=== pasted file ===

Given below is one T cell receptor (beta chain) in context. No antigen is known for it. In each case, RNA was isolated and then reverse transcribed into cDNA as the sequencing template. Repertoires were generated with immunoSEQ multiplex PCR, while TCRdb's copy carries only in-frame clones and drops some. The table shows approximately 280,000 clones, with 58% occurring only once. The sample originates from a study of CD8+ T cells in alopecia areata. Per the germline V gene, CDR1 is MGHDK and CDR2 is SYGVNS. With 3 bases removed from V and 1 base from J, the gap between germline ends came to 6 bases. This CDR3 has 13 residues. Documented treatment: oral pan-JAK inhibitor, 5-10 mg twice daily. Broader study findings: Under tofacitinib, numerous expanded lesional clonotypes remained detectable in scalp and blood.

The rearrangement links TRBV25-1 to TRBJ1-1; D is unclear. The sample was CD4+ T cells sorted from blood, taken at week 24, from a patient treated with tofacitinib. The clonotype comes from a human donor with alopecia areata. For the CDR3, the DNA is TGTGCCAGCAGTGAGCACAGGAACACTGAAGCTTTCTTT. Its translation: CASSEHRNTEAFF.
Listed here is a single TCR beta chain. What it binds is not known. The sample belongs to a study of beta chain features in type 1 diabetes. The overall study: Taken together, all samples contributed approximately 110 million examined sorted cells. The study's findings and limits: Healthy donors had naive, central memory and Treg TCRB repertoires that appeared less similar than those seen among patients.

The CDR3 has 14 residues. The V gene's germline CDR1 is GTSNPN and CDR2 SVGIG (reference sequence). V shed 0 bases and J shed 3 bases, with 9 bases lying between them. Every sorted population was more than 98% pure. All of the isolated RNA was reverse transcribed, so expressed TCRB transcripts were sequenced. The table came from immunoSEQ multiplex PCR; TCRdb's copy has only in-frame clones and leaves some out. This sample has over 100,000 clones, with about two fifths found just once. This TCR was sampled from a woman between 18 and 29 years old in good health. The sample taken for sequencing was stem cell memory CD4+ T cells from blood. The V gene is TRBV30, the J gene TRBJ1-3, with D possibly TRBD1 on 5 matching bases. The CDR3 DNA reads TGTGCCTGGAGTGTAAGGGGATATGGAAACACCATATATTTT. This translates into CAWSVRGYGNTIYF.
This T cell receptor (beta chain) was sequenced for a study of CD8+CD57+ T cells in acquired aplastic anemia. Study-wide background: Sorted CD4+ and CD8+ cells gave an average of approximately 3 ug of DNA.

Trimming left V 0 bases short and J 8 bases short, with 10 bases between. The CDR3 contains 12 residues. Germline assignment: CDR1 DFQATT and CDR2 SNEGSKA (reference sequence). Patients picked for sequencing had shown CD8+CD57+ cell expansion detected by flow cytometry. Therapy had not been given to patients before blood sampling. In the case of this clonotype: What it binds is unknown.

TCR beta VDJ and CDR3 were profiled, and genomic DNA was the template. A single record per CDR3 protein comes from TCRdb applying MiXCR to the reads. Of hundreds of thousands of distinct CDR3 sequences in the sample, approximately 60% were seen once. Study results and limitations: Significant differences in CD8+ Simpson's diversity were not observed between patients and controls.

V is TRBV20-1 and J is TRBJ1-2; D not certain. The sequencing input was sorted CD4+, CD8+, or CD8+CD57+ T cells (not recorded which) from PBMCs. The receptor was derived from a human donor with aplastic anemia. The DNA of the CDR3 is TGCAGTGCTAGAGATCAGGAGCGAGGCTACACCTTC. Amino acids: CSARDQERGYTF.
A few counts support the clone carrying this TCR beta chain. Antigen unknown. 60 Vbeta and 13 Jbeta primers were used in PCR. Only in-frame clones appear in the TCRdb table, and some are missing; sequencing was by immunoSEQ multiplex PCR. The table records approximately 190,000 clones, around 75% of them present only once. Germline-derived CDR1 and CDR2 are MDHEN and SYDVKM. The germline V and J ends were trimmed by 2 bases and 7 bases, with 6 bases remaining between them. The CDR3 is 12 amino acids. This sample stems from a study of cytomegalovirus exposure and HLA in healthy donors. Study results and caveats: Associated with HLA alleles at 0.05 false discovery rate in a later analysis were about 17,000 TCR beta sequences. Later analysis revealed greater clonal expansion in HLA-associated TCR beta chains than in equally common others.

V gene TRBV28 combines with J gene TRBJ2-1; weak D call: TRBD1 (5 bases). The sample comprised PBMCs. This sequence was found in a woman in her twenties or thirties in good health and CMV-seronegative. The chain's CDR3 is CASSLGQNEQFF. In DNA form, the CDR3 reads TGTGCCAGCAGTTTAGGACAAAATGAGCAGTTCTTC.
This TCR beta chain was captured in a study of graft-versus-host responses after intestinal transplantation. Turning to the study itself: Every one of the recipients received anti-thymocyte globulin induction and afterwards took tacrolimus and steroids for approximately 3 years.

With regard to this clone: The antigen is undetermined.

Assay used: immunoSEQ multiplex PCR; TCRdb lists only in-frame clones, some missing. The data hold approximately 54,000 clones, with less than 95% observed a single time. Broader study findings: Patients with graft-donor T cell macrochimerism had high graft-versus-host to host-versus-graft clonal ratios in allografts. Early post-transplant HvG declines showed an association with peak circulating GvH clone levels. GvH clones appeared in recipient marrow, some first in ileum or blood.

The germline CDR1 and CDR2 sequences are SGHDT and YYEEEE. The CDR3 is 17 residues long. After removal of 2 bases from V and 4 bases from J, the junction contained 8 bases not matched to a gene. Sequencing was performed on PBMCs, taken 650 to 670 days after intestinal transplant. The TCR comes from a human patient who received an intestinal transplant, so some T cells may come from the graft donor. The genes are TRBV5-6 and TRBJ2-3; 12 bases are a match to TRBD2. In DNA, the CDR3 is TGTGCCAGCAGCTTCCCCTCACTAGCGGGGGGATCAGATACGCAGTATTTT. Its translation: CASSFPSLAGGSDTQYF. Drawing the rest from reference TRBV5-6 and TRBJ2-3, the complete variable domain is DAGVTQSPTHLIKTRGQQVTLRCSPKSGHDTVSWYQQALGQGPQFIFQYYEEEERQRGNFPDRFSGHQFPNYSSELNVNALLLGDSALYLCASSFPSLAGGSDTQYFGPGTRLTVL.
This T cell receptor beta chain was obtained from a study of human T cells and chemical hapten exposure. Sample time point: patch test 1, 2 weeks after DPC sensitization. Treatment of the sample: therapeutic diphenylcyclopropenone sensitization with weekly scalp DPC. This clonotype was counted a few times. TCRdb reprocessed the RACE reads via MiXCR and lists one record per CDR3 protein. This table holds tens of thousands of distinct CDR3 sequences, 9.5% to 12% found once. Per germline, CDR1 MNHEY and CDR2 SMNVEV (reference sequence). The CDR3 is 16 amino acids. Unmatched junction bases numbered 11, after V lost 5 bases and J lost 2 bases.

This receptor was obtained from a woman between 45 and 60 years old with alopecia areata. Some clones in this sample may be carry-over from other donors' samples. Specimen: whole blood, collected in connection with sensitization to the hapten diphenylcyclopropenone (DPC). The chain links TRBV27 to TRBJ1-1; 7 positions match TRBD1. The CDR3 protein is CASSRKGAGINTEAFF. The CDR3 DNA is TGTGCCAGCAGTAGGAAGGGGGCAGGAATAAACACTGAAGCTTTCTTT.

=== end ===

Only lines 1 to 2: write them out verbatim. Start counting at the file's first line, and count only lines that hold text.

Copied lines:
Given below is one T cell receptor (beta chain) in context. No antigen is known for it. In each case, RNA was isolated and then reverse transcribed into cDNA as the sequencing template. Repertoires were generated with immunoSEQ multiplex PCR, while TCRdb's copy carries only in-frame clones and drops some. The table shows approximately 280,000 clones, with 58% occurring only once. The sample originates from a study of CD8+ T cells in alopecia areata. Per the germline V gene, CDR1 is MGHDK and CDR2 is SYGVNS. With 3 bases removed from V and 1 base from J, the gap between germline ends came to 6 bases. This CDR3 has 13 residues. Documented treatment: oral pan-JAK inhibitor, 5-10 mg twice daily. Broader study findings: Under tofacitinib, numerous expanded lesional clonotypes remained detectable in scalp and blood.

The rearrangement links TRBV25-1 to TRBJ1-1; D is unclear. The sample was CD4+ T cells sorted from blood, taken at week 24, from a patient treated with tofacitinib. The clonotype comes from a human donor with alopecia areata. For the CDR3, the DNA is TGTGCCAGCAGTGAGCACAGGAACACTGAAGCTTTCTTT. Its translation: CASSEHRNTEAFF.